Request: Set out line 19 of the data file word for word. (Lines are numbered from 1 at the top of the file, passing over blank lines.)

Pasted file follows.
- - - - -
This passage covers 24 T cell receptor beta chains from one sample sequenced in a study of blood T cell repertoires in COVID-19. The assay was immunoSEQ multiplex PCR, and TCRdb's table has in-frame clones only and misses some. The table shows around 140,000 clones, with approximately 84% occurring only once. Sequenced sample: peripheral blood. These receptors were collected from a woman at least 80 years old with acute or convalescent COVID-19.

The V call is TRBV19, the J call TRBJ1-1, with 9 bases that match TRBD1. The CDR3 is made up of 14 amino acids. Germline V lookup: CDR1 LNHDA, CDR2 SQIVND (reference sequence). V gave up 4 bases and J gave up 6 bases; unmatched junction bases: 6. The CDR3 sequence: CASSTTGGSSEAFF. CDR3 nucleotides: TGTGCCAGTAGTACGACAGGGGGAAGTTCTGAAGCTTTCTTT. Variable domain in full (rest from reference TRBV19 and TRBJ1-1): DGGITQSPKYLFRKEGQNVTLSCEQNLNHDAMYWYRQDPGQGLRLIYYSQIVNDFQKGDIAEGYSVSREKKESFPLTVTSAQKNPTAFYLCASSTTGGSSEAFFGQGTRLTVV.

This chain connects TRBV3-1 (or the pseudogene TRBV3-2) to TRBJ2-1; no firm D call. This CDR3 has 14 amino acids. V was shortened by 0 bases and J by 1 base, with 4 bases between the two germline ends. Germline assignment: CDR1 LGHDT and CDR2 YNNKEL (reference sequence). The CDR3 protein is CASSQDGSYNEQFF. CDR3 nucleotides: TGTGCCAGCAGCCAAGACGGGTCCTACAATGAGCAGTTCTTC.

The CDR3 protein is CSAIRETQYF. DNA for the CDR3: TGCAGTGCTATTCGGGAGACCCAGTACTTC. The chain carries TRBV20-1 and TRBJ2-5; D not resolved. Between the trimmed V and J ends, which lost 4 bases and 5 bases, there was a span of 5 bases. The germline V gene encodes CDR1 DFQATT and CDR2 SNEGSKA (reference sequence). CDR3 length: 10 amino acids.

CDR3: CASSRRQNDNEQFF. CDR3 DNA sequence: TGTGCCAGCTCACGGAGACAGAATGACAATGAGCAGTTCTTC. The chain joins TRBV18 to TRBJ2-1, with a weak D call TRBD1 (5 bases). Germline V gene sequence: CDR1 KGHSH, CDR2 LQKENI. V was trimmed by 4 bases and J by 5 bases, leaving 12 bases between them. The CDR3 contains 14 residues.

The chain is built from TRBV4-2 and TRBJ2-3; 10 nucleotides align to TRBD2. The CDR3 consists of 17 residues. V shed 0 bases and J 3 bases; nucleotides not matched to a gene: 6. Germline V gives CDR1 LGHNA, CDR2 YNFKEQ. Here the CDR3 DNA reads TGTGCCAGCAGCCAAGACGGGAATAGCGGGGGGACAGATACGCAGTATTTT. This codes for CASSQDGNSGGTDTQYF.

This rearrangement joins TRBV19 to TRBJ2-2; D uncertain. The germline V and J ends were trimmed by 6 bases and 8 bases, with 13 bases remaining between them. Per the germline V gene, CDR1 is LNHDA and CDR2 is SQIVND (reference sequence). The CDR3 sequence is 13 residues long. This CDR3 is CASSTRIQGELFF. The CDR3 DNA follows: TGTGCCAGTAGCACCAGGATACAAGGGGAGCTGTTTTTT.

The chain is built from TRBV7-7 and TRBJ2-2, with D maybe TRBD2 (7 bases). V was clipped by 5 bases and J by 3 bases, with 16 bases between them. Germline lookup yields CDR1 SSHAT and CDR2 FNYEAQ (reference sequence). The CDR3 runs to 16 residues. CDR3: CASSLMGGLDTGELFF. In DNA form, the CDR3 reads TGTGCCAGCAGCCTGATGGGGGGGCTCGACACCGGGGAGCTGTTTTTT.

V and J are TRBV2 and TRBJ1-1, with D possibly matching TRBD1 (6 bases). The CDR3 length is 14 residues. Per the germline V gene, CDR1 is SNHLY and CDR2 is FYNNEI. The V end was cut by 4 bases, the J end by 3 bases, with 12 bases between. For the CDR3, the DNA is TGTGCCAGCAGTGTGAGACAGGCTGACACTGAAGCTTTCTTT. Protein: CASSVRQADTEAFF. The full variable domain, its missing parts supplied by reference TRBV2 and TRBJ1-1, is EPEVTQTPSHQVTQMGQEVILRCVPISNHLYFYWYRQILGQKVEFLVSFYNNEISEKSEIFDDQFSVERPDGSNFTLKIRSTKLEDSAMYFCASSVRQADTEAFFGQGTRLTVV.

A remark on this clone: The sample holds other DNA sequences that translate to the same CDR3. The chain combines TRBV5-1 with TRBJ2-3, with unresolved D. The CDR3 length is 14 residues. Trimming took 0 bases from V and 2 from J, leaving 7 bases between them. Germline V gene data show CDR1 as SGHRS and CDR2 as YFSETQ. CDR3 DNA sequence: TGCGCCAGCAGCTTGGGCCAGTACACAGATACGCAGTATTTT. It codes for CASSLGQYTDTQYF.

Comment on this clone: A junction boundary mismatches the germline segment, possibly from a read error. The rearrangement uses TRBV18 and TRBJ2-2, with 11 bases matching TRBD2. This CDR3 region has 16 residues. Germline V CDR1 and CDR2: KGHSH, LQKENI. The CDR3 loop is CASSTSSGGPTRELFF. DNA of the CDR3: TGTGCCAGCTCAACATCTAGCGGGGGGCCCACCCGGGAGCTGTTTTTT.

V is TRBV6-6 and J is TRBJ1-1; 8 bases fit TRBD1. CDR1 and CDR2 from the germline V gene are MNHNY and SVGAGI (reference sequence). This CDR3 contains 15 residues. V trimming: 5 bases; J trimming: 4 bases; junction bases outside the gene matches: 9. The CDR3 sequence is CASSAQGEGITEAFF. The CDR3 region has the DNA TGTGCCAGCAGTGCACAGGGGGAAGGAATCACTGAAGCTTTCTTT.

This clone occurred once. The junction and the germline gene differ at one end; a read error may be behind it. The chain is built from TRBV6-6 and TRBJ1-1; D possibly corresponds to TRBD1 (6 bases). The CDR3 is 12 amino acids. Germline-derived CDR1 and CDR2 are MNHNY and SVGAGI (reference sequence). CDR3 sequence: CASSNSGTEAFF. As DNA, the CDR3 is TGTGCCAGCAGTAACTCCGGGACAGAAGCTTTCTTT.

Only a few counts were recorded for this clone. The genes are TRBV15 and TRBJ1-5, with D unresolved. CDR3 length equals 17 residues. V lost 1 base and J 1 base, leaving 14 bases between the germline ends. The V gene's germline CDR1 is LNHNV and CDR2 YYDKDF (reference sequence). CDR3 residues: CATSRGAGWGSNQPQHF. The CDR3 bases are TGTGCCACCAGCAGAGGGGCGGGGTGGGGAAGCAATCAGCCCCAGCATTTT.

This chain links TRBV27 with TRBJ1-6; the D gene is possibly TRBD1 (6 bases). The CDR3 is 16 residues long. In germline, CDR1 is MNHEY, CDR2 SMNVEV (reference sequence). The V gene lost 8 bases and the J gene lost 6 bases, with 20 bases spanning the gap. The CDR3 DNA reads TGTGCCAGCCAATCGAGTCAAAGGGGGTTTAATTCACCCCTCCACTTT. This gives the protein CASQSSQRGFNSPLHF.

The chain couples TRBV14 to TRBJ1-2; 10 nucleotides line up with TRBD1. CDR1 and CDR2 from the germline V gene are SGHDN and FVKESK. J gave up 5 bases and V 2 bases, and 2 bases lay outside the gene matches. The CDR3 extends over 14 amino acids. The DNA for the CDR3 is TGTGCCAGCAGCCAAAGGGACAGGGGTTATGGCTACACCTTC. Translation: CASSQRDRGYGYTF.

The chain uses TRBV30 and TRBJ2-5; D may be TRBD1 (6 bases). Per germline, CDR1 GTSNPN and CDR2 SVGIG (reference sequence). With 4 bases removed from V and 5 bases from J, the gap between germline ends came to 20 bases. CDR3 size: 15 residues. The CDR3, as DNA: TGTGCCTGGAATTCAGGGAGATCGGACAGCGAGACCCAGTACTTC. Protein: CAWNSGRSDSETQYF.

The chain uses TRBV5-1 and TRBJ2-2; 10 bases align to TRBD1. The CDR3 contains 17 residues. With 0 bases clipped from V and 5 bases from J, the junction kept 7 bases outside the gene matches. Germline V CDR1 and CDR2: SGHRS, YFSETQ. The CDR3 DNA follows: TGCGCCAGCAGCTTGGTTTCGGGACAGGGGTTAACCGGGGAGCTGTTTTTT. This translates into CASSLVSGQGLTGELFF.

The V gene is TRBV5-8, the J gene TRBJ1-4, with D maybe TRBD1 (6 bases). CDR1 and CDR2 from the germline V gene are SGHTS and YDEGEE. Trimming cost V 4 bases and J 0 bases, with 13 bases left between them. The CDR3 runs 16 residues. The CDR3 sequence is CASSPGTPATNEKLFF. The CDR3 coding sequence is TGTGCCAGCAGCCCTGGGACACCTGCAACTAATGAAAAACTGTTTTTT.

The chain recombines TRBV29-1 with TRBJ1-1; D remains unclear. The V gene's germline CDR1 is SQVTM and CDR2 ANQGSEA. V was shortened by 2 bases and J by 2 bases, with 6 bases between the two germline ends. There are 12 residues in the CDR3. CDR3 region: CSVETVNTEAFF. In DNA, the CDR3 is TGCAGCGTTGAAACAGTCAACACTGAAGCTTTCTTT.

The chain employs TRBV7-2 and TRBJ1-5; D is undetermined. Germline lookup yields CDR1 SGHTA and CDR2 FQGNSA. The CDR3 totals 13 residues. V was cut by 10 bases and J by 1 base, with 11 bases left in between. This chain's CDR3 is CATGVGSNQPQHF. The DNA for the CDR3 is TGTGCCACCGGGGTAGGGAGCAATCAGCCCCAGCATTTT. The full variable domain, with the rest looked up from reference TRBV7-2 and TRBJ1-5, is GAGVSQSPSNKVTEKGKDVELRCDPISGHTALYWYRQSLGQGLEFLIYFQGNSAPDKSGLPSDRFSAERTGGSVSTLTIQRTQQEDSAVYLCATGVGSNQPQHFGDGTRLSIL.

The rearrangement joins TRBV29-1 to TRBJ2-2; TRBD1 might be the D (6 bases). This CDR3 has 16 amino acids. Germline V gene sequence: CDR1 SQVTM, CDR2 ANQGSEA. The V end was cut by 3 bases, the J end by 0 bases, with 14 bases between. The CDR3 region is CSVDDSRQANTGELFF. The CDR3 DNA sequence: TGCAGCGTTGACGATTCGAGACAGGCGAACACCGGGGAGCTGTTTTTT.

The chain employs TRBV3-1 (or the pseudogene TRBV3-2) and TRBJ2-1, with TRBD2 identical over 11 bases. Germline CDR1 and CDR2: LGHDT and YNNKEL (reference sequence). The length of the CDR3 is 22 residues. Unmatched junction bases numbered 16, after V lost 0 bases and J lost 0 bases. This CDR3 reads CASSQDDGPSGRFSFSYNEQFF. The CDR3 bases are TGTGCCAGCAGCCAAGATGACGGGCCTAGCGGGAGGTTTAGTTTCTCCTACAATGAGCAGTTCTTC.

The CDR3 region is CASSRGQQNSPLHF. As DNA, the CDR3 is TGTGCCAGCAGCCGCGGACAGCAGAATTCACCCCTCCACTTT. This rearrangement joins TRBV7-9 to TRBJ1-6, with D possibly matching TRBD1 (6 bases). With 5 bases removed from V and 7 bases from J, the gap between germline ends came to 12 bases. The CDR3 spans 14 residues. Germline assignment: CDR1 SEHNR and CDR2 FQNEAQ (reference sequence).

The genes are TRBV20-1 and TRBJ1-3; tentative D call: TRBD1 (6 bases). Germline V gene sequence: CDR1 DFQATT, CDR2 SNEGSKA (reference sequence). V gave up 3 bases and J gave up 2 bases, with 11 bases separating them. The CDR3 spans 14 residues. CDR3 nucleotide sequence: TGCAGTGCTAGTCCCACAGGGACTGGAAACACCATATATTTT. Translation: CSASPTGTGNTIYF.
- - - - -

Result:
The V gene is TRBV5-8, the J gene TRBJ1-4, with D maybe TRBD1 (6 bases). CDR1 and CDR2 from the germline V gene are SGHTS and YDEGEE. Trimming cost V 4 bases and J 0 bases, with 13 bases left between them. The CDR3 runs 16 residues. The CDR3 sequence is CASSPGTPATNEKLFF. The CDR3 coding sequence is TGTGCCAGCAGCCCTGGGACACCTGCAACTAATGAAAAACTGTTTTTT.